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Eurobites: ASML shares slide after China export license revocation

Also in today's EMEA regional roundup: Deutsche Telekom provides app protection; Salt broadens connectivity through SpaceX link-up; mobile customers feel taken for granted.

Paul Rainford

January 3, 2024

2 Min Read
Black and Blue microchip illustrating computer technology
(Source: Andrew Berezovsky/Alamy Stock Photo)
  • ASML, the Dutch company specializing in advanced lithography systems used to etch high-performance microchips, suffered a 2.5% slump in its shares yesterday (Tuesday) after the Dutch government partially revoked an export license for the shipment of its NXT:2050i and NXT:2100i lithography systems to China. As Reuters reports, the Chinese authorities were not impressed, its foreign ministry spokesman urging the Dutch government to "respect market principles and the law." Export controls on such equipment were first introduced back in October 2022 by the Biden administration, with a view to checking China's advances in AI, 6G and high-performance computing as well as potential military uses. (See Tough US export controls could soon extend to ASML gear – report and ASML risks being sucked into US chips war on China.)

  • Deutsche Telekom has introduced a new service which it says helps its business customers guard against cyber attacks on their employees' smartphones and tablets. The Appvisory Secure App Check service is (of course) powered by artificial intelligence and, as its name suggests, automatically scans apps for vulnerabilities before and after installation.

  • Swiss operator Salt says that people in hard-to-reach parts of Switzerland should, by the end of the year, be able to enjoy satellite-based connectivity (though only via SMS) thanks to the launch of SpaceX satellites with direct-to-cell capabilities. The service will expand to include voice and data coverage in 2025 and will be free for business and residential customers on Salt's premium tariffs, says the operator.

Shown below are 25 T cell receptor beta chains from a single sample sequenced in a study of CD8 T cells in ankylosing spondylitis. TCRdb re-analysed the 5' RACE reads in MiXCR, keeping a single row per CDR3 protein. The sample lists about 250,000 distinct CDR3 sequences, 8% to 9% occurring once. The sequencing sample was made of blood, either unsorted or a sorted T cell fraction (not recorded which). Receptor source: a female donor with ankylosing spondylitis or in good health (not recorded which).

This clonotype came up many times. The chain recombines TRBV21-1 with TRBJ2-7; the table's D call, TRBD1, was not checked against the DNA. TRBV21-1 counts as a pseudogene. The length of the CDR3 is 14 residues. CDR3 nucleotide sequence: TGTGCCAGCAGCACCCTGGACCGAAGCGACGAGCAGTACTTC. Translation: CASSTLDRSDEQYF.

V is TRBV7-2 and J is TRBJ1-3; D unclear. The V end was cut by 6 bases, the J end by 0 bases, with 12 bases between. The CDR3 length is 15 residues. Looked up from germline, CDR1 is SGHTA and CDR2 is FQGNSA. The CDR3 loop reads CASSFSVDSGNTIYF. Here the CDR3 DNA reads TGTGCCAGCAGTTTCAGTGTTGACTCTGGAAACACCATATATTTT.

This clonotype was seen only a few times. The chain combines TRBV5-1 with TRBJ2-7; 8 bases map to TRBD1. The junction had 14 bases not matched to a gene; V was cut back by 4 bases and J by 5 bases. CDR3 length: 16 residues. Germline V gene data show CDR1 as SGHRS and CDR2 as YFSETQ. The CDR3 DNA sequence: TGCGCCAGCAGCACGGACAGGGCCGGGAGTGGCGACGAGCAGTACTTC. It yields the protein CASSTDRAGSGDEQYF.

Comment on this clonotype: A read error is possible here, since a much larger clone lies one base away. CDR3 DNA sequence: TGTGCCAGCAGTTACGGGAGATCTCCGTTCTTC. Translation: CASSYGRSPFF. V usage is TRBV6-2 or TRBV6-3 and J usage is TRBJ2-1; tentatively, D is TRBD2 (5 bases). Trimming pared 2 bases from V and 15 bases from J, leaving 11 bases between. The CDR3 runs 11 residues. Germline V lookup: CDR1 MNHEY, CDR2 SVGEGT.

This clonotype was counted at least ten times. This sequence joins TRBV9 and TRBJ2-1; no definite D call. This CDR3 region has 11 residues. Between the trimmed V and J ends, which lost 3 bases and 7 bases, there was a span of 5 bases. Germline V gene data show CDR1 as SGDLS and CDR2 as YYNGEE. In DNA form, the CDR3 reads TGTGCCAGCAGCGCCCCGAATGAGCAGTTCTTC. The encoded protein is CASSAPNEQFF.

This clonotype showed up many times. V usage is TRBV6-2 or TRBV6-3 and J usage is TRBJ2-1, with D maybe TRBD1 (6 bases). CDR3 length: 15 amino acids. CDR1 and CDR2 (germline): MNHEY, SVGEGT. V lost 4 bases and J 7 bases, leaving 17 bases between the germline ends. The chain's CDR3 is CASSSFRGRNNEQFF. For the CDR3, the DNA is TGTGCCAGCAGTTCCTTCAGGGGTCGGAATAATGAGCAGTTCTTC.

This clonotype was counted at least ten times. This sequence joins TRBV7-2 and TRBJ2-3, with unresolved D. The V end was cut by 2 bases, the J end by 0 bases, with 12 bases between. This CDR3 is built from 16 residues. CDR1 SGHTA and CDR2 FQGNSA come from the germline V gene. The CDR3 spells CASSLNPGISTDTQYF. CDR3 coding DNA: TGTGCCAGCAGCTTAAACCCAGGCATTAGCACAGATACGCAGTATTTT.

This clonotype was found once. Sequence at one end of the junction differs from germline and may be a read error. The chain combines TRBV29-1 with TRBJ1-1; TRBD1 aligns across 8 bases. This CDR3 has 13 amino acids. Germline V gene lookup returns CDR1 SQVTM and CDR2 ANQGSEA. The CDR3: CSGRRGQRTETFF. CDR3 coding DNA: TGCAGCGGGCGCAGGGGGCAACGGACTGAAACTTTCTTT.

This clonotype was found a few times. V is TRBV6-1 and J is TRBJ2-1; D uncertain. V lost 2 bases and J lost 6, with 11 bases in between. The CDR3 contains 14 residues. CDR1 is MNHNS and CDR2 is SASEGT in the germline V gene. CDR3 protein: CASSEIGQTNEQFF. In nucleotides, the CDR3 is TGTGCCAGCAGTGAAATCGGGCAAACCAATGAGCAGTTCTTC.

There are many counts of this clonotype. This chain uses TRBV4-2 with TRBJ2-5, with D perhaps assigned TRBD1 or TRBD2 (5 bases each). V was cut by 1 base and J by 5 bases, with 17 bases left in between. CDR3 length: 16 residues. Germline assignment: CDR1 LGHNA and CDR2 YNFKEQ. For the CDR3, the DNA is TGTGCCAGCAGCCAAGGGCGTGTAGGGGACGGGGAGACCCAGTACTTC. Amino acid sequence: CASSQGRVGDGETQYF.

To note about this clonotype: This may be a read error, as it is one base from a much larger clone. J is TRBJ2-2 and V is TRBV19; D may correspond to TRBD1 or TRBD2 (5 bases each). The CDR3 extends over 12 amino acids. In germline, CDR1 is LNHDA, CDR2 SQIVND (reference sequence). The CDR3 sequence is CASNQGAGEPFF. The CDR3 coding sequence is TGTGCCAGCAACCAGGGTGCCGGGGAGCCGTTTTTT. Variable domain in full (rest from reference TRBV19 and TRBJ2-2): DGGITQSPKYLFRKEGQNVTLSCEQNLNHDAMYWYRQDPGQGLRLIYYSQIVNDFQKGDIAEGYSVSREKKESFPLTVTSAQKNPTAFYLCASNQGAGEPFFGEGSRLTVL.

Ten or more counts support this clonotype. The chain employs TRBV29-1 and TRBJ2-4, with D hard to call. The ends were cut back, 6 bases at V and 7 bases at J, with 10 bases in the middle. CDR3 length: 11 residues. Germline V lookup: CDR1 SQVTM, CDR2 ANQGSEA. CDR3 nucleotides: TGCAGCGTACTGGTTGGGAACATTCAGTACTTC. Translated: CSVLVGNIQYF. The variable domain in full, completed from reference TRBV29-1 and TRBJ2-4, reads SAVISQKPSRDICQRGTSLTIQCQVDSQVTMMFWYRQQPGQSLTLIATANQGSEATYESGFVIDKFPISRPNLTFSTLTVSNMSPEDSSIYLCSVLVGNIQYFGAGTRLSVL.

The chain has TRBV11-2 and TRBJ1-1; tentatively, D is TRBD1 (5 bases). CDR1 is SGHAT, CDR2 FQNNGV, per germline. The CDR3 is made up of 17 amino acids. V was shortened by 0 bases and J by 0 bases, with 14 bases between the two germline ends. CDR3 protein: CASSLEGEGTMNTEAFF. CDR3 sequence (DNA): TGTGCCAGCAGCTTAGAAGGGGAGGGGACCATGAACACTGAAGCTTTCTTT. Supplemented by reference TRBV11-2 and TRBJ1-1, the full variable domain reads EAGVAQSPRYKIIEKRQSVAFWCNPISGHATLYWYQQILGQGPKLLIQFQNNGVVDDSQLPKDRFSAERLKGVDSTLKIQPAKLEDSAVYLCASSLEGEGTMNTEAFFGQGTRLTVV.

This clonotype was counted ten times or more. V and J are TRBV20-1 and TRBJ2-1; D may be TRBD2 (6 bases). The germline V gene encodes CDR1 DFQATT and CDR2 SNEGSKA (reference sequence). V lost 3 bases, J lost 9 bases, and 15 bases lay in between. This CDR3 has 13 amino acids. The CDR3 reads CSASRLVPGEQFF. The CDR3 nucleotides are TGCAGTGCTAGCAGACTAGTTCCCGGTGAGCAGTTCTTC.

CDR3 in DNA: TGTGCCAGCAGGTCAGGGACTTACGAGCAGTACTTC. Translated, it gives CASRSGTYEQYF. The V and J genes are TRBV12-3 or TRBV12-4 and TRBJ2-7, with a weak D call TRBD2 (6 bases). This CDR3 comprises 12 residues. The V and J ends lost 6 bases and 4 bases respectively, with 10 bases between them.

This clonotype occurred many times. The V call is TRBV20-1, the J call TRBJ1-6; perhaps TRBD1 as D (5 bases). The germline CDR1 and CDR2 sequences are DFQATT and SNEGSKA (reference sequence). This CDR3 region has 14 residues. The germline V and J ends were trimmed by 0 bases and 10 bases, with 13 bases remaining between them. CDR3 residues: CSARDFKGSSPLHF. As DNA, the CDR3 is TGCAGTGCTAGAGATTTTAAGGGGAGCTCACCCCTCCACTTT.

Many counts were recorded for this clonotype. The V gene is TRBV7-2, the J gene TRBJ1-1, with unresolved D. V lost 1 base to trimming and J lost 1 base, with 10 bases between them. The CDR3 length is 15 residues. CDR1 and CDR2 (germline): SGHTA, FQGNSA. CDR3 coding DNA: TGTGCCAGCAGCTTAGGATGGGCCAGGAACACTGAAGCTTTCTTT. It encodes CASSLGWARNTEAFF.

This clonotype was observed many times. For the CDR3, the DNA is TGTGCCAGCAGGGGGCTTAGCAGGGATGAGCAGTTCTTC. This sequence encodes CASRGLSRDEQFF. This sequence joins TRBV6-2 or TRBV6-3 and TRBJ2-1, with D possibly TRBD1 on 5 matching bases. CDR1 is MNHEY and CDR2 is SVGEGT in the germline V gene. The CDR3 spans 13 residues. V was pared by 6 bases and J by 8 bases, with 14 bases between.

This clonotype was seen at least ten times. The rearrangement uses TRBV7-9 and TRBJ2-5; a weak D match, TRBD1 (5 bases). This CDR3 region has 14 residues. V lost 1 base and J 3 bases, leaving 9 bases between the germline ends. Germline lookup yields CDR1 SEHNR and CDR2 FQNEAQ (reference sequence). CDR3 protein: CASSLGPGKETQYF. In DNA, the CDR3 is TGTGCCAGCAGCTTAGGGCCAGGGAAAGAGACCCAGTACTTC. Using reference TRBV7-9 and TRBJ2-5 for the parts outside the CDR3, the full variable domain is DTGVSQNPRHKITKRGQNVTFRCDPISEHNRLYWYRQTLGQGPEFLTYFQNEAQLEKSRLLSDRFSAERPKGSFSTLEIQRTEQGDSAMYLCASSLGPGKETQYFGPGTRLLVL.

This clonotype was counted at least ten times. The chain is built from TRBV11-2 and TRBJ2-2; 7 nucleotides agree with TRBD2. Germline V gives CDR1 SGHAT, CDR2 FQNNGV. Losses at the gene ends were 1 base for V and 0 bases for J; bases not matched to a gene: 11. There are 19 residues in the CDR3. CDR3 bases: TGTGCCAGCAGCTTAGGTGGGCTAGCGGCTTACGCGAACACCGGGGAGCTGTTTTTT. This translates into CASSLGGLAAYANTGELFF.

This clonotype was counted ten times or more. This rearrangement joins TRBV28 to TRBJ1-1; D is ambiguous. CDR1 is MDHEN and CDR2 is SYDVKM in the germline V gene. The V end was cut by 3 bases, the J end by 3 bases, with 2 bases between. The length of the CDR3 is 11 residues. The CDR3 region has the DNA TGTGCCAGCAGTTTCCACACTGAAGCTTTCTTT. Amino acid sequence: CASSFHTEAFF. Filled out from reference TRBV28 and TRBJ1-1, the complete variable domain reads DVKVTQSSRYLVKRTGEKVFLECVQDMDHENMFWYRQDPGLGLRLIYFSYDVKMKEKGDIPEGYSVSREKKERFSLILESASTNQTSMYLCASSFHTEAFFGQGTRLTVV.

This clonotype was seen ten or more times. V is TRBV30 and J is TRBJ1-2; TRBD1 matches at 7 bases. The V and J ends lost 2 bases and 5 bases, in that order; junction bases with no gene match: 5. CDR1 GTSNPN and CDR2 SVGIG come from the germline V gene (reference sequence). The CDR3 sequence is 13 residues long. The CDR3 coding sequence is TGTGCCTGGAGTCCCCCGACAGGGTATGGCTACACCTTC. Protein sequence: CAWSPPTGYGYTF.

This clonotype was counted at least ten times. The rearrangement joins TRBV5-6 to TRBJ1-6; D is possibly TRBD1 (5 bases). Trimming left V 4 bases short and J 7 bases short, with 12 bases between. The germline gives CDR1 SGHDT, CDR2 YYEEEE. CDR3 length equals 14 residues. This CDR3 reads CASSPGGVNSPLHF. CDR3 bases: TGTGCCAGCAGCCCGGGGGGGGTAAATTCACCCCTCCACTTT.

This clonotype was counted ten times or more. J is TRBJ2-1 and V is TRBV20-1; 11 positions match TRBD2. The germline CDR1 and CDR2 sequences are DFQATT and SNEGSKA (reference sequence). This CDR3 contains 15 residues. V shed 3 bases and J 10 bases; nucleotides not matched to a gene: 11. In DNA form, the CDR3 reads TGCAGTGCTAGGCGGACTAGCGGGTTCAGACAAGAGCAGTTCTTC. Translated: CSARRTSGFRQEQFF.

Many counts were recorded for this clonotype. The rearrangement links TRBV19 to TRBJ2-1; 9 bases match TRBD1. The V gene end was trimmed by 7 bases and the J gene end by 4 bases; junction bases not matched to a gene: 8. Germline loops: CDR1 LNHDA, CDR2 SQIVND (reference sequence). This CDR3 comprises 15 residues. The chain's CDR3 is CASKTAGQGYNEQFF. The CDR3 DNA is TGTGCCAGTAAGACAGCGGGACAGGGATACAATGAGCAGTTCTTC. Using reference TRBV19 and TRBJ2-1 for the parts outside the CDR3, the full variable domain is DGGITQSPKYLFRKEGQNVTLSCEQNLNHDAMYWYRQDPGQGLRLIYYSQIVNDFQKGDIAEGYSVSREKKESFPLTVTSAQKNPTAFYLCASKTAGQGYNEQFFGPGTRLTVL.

• New research from Lyca Mobile, the UK-based mobile virtual network operator, has found that more than a third of mobile customers feel that their provider is "taking them for granted." The widespread disgruntlement arises largely from the mid-contract price rises imposed by most of the major mobile providers, says the research, which was carried out in December. (See UK operators cannot clearly explain inflation-plus-3.9% price rises and Eurobites: Ofcom scrutinizes mid-contract price rises.)

  • ITVX, the streaming service offered by UK broadcaster ITV, broke its own record on New Year's Day, seeing 8 million streams across the platform. This was up 44% on the previous year. Since its launch in December 2022, ITVX has served more than 3 billion streams.

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Europe

About the Author(s)

Paul Rainford

Assistant Editor, Europe, Light Reading

Paul is based on the Isle of Wight, a rocky outcrop off the English coast that is home only to a colony of technology journalists and several thousand puffins.

He has worked as a writer and copy editor since the age of William Caxton, covering the design industry, D-list celebs, tourism and much, much more.

During the noughties Paul took time out from his page proofs and marker pens to run a small hotel with his other half in the wilds of Exmoor. There he developed a range of skills including carrying cooked breakfasts, lying to unwanted guests and stopping leaks with old towels.

Now back, slightly befuddled, in the world of online journalism, Paul is thoroughly engaged with the modern world, regularly firing up his VHS video recorder and accidentally sending text messages to strangers using a chipped Nokia feature phone.

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